A CIA analyst and spokesman for the National Security Council said he resigned from the intelligence agency last week because he cannot in "good faith" work under the Trump administration.
In an op-ed written for the Washington Post, Edward Price, who served under presidents George W. Bush and Barack Obama, said he started his career with the CIA nearly 15 years ago, but left the agency after what he viewed to be a number of slights by new President Donald Trump.
Price said he was reluctant to leave and said he didn't think anything would ever tear him away from his chosen career path. But he was pushed over the edge after Trump issued a directive reorganizing the National Security Council, which Price said he served on as a staff member from 2014 until earlier this year.
The directive didn't include a seat for the CIA director and the director of national intelligence on the Principals Committee — but added Stephen Bannon, former Breitbart news executive and current White House chief strategist, as a regular attendee of the Principals Committee and the National Security Council, according to Politico.
White House Chief Strategist Stephen Bannon speaks with White House chief of staff Reince Priebus before Japanese Prime Minister Shinzo Abe and U.S. President Donald Trump arrive for their joint news conference at the White House in Washington, U.S., February 10, 2017. REUTERS/Joshua Roberts
White House Chief Strategist Steve Bannon and White House Director of Strategic Communications Hope Hicks walk along the colonnade ahead of a joint press conference by Japanese Prime Minister Shinzo Abe and U.S. President Donald Trump at the White House in Washington, U.S., February 10, 2017. REUTERS/Jim Bourg
U.S. National Security Advisor Michael Flynn (R) and Senior Counselor Steve Bannon board Air Force One at West Palm Beach International airport in West Palm Beach, Florida U.S., February 12, 2017. REUTERS/Carlos Barria
U.S. President Donald Trump's chief strategist Steve Bannon (L) and senior aide Kellyanne Conway speak at meeting hosted by Trump with cyber security experts in the Roosevelt Room of the White House in Washington January 31, 2017. REUTERS/Kevin Lamarque
FILE PHOTO: Chief White House strategist Steve Bannon (L) sits with Chief of Staff Reince Priebus (C) and senior advisor Stephen Miller during a swearing-in ceremony at the White House in Washington, U.S., January 22, 2017. REUTERS/Carlos Barria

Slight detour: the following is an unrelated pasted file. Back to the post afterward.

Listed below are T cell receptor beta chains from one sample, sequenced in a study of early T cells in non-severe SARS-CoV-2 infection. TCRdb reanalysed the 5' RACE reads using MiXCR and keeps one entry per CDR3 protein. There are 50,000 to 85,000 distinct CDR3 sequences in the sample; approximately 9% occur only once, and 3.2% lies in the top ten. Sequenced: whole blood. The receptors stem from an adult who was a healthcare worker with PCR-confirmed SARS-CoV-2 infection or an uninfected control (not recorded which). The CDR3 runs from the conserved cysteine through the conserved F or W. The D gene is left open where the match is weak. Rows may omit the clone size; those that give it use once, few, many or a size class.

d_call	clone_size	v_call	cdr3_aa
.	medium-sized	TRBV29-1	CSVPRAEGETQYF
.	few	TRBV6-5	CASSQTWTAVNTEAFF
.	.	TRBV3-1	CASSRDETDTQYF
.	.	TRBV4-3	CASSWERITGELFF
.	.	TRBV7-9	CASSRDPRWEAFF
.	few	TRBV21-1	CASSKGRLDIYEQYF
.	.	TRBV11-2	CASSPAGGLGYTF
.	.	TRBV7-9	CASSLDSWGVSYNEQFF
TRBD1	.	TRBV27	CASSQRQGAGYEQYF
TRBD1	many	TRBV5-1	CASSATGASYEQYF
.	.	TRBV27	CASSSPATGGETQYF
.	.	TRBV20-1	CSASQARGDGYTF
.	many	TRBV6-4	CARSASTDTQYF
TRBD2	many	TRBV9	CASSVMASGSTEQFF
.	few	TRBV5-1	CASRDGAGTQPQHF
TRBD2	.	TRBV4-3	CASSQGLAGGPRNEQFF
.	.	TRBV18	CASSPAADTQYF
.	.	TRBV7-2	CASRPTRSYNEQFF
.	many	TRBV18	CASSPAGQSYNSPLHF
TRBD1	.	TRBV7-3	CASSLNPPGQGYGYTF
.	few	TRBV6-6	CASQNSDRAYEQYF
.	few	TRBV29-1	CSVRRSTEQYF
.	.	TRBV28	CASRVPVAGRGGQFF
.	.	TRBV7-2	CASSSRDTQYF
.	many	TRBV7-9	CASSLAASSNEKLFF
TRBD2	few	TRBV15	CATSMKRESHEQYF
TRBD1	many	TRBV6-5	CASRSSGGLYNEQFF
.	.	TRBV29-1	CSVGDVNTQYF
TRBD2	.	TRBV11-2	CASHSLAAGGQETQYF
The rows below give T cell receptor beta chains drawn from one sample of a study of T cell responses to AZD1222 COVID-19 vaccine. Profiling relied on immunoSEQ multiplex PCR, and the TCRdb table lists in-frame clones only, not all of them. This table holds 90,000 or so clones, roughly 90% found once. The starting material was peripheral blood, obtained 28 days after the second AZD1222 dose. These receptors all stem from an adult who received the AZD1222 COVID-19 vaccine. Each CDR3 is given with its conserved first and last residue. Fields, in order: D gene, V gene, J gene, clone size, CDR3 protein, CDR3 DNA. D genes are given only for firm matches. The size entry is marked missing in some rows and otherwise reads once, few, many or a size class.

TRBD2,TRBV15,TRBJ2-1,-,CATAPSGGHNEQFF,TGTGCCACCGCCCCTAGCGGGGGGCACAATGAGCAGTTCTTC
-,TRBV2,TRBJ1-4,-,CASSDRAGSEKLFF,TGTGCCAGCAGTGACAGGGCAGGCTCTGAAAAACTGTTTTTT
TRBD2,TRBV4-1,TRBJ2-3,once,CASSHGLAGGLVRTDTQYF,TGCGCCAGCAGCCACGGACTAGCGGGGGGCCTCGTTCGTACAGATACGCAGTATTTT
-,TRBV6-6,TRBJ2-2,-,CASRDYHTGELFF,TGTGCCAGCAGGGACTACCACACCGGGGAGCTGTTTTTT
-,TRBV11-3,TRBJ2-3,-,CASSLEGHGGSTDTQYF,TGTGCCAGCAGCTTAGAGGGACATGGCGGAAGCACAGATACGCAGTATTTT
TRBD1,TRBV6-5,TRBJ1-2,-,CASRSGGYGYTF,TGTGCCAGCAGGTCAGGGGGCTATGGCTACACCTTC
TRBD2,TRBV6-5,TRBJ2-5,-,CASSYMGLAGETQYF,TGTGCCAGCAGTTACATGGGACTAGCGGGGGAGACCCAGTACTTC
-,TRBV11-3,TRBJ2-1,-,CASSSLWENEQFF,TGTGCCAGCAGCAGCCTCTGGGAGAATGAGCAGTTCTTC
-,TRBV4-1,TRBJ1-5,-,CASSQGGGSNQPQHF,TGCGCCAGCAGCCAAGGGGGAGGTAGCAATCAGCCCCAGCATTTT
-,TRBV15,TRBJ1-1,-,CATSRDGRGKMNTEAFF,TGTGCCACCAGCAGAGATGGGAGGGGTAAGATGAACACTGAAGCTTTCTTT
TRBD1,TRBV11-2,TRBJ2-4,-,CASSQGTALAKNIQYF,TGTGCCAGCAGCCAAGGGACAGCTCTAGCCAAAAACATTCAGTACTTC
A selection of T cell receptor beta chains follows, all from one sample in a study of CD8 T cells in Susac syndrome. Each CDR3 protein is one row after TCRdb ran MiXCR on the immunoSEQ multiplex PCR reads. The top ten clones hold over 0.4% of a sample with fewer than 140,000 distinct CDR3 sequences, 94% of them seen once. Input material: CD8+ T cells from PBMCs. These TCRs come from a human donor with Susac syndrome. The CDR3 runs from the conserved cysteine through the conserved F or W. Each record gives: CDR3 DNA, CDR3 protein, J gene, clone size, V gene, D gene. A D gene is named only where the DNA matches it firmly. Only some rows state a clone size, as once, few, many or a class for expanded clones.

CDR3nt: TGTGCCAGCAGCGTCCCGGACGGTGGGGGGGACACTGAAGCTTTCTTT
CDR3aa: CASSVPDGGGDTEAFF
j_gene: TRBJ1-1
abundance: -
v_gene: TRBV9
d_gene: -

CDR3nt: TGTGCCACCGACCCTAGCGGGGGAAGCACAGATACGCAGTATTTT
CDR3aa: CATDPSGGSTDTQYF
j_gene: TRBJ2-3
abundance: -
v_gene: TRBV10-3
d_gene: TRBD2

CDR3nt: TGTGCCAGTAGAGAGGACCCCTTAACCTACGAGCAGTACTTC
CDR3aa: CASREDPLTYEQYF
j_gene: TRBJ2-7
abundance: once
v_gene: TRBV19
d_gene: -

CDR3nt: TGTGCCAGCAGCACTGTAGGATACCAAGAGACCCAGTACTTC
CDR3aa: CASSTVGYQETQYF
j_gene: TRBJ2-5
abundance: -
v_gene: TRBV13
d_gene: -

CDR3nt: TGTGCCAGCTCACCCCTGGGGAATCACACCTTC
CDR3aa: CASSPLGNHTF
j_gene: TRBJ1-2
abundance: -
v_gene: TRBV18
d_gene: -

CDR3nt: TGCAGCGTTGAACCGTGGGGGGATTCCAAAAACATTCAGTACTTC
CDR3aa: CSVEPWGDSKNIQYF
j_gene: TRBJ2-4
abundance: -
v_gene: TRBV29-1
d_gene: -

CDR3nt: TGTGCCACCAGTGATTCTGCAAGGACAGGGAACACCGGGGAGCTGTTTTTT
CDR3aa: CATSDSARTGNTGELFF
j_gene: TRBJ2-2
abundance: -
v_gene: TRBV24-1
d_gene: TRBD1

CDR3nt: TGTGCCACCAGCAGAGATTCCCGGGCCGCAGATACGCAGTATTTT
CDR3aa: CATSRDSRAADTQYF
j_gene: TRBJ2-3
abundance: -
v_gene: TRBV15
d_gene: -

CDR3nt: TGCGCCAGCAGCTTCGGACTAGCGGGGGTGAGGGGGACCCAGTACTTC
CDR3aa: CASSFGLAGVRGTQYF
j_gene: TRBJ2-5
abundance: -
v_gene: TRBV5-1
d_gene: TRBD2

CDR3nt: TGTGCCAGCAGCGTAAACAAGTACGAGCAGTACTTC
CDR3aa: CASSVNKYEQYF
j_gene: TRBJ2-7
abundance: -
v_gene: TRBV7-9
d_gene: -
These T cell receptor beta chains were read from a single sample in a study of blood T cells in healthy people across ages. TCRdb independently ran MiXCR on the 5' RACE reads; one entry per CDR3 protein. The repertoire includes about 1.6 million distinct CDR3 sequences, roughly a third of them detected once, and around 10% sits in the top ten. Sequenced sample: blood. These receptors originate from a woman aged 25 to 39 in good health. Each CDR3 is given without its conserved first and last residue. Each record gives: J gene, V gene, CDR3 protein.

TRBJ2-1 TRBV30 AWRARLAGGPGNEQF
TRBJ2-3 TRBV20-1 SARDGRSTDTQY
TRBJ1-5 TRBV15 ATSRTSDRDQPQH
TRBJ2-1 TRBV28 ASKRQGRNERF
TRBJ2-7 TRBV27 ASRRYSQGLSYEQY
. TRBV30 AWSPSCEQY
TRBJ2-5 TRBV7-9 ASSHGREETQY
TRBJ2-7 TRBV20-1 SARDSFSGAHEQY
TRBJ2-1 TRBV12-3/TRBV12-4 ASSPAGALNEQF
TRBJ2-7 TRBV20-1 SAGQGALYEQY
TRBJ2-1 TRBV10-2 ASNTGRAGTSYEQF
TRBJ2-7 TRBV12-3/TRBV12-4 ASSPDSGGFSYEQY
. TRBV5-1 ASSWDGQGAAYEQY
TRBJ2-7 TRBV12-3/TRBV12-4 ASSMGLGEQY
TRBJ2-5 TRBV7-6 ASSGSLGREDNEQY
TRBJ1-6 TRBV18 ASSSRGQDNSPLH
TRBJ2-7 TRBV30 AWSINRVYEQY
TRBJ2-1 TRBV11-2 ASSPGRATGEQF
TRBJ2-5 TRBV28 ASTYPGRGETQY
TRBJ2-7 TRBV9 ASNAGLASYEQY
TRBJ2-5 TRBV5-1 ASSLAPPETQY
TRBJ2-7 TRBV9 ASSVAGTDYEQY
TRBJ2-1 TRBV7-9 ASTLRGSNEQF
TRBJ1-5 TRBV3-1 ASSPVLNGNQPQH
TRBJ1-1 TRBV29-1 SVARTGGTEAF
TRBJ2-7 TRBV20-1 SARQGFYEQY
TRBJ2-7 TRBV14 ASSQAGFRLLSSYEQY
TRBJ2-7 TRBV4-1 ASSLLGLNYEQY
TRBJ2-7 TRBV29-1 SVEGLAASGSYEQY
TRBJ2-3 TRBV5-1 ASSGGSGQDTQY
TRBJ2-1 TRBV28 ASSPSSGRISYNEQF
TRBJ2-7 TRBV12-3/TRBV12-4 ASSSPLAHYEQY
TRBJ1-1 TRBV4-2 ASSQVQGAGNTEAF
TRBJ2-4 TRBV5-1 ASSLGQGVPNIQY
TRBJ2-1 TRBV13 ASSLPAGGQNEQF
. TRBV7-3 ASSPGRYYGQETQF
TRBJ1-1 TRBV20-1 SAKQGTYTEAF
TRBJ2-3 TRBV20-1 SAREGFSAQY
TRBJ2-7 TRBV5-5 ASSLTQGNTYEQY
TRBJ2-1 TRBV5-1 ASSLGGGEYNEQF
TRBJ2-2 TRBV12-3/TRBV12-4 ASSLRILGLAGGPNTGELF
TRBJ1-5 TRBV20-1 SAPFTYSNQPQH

U.S. President Donald Trump (L-R), joined by Chief of Staff Reince Priebus, Vice President Mike Pence, senior advisor Steve Bannon, Communications Director Sean Spicer and National Security Advisor Michael Flynn, speaks by phone with Russia's President Vladimir Putin in the Oval Office at the White House in Washington, U.S. January 28, 2017. REUTERS/Jonathan Ernst TPX IMAGES OF THE DAY
U.S. President Donald Trump signs a memorandum to security services directing them to defeat the Islamic State in the Oval Office at the White House in Washington, U.S. January 28, 2017. Pictured with him are White House senior advisor Steve Bannon (L-R), National Economic Council Director Gary Cohn, Vice President Mike Pence, Deputy National Security Advisor K. T. McFarland, National Security Advisor Michael Flynn, National Security Council Chief of Staff Keith Kellogg and senior advisor Kellyanne Conway. REUTERS/Jonathan Ernst TPX IMAGES OF THE DAY
Steve Bannon, Chief Strategist for US President-elect Donald Trump, talks on the phone outside Trump Tower in New York on December 9, 2016.
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U.S. President-elect Donald Trump (R) and senior counselor Steve Bannon (L) hold meetings at the Mar-a-lago Club in Palm Beach, Florida, U.S. December 28, 2016.
Republican presidential nominee Donald Trump's campaign CEO Steve Bannon is pictured backstage during a campaign event in Eau Claire, Wisconsin U.S. November 1, 2016.
Republican presidential nominee Donald Trump's campaign CEO Steve Bannon (R) is pictured talking to a reporter after a campaign event in Phoenix, Arizona, U.S. October 29, 2016.
Republican presidential nominee Donald Trump's campaign CEO Steve Bannon holds a campaign rally the Reno-Sparks Convention Center November 5, 2016 in Reno, Nevada. With less than a week before Election Day in the United States, Trump and his opponent, Democratic presidential nominee Hillary Clinton, are campaigning in key battleground states that each must win to take the White House.